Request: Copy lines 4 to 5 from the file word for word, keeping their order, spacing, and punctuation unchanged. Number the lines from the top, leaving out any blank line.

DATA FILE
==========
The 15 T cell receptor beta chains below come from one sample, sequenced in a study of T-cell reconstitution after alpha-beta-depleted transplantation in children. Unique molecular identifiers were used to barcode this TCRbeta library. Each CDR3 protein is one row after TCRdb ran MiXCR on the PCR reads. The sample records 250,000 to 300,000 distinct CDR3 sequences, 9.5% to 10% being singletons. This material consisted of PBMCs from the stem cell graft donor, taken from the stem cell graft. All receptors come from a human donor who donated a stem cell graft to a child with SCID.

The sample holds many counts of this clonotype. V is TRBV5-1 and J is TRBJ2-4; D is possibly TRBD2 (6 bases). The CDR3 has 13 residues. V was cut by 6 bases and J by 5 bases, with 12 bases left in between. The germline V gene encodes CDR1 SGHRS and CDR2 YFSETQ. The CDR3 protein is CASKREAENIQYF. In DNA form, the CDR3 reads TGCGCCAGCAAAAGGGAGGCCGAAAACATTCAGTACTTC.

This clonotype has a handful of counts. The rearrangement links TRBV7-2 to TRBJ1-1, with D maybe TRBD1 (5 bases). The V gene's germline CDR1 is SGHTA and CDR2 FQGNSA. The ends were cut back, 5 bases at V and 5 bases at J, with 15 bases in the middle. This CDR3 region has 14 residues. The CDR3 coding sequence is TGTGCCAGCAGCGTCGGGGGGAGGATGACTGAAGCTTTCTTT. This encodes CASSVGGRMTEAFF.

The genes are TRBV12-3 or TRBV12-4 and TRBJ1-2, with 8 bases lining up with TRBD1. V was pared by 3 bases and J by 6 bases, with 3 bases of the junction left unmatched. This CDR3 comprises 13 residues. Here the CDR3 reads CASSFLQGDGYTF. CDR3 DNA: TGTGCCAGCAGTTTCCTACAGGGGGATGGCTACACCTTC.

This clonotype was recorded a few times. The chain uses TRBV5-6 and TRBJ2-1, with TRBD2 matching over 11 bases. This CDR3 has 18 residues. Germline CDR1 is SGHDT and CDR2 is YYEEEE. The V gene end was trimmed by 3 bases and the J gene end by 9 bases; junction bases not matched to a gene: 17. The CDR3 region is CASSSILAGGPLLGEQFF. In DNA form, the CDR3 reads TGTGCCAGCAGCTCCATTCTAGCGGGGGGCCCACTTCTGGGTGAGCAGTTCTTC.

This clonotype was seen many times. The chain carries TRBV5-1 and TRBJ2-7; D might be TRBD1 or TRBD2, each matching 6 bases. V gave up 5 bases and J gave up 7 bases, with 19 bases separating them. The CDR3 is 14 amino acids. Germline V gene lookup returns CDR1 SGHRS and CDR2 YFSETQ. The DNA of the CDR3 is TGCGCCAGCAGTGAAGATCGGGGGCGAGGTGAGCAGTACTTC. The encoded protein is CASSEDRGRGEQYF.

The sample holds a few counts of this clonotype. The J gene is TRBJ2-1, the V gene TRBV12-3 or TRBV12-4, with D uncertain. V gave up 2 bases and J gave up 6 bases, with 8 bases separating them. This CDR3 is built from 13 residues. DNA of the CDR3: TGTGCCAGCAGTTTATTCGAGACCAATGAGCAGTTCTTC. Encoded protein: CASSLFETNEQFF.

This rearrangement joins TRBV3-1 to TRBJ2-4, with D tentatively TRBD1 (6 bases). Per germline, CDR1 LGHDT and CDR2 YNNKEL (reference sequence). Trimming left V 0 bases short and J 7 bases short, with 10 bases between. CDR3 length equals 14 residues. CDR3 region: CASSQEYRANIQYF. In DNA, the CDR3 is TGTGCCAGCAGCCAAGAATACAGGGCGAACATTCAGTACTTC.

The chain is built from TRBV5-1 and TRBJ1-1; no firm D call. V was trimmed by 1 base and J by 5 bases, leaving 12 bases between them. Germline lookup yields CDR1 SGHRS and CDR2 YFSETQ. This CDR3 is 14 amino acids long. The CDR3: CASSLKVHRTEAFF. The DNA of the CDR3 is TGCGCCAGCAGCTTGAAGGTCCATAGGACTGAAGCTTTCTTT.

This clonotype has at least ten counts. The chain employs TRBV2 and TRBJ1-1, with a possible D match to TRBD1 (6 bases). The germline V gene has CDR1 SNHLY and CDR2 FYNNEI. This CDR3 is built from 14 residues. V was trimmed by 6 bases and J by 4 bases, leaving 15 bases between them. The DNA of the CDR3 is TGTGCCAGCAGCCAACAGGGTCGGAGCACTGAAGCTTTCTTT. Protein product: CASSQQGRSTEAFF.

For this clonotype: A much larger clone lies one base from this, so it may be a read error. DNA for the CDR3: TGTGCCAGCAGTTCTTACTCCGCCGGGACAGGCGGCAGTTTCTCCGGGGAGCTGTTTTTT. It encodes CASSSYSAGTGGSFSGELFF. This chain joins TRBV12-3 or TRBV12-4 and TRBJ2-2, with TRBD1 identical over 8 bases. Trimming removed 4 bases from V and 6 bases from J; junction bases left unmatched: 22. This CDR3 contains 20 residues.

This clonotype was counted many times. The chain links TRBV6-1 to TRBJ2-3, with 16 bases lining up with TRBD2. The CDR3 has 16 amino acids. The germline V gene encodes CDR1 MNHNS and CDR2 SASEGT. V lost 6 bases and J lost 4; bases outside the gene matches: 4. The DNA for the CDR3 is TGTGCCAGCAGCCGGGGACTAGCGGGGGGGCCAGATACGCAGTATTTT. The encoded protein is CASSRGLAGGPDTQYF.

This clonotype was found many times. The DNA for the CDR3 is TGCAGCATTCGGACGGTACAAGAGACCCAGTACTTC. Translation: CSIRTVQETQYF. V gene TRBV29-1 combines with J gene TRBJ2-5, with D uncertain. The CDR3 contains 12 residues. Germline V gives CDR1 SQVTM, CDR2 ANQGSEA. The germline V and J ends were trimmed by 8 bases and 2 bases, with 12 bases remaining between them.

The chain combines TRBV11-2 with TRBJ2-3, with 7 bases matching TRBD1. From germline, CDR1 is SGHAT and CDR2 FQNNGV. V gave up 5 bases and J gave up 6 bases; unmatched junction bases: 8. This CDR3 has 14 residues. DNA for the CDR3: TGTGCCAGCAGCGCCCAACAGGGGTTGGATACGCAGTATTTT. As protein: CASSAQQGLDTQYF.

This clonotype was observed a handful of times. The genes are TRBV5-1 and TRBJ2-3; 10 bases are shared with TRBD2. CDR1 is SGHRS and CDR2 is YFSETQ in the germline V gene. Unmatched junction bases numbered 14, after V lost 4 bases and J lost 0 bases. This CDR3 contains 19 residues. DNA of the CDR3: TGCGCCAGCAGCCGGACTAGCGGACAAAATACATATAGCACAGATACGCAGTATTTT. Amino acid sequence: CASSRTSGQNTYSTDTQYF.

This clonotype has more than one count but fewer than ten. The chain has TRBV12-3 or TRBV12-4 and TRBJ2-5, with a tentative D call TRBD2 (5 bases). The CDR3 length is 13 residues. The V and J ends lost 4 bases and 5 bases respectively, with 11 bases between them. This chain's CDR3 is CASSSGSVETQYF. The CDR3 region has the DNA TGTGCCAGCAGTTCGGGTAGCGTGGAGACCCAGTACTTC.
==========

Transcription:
The genes are TRBV12-3 or TRBV12-4 and TRBJ1-2, with 8 bases lining up with TRBD1. V was pared by 3 bases and J by 6 bases, with 3 bases of the junction left unmatched. This CDR3 comprises 13 residues. Here the CDR3 reads CASSFLQGDGYTF. CDR3 DNA: TGTGCCAGCAGTTTCCTACAGGGGGATGGCTACACCTTC.

This clonotype was recorded a few times. The chain uses TRBV5-6 and TRBJ2-1, with TRBD2 matching over 11 bases. This CDR3 has 18 residues. Germline CDR1 is SGHDT and CDR2 is YYEEEE. The V gene end was trimmed by 3 bases and the J gene end by 9 bases; junction bases not matched to a gene: 17. The CDR3 region is CASSSILAGGPLLGEQFF. In DNA form, the CDR3 reads TGTGCCAGCAGCTCCATTCTAGCGGGGGGCCCACTTCTGGGTGAGCAGTTCTTC.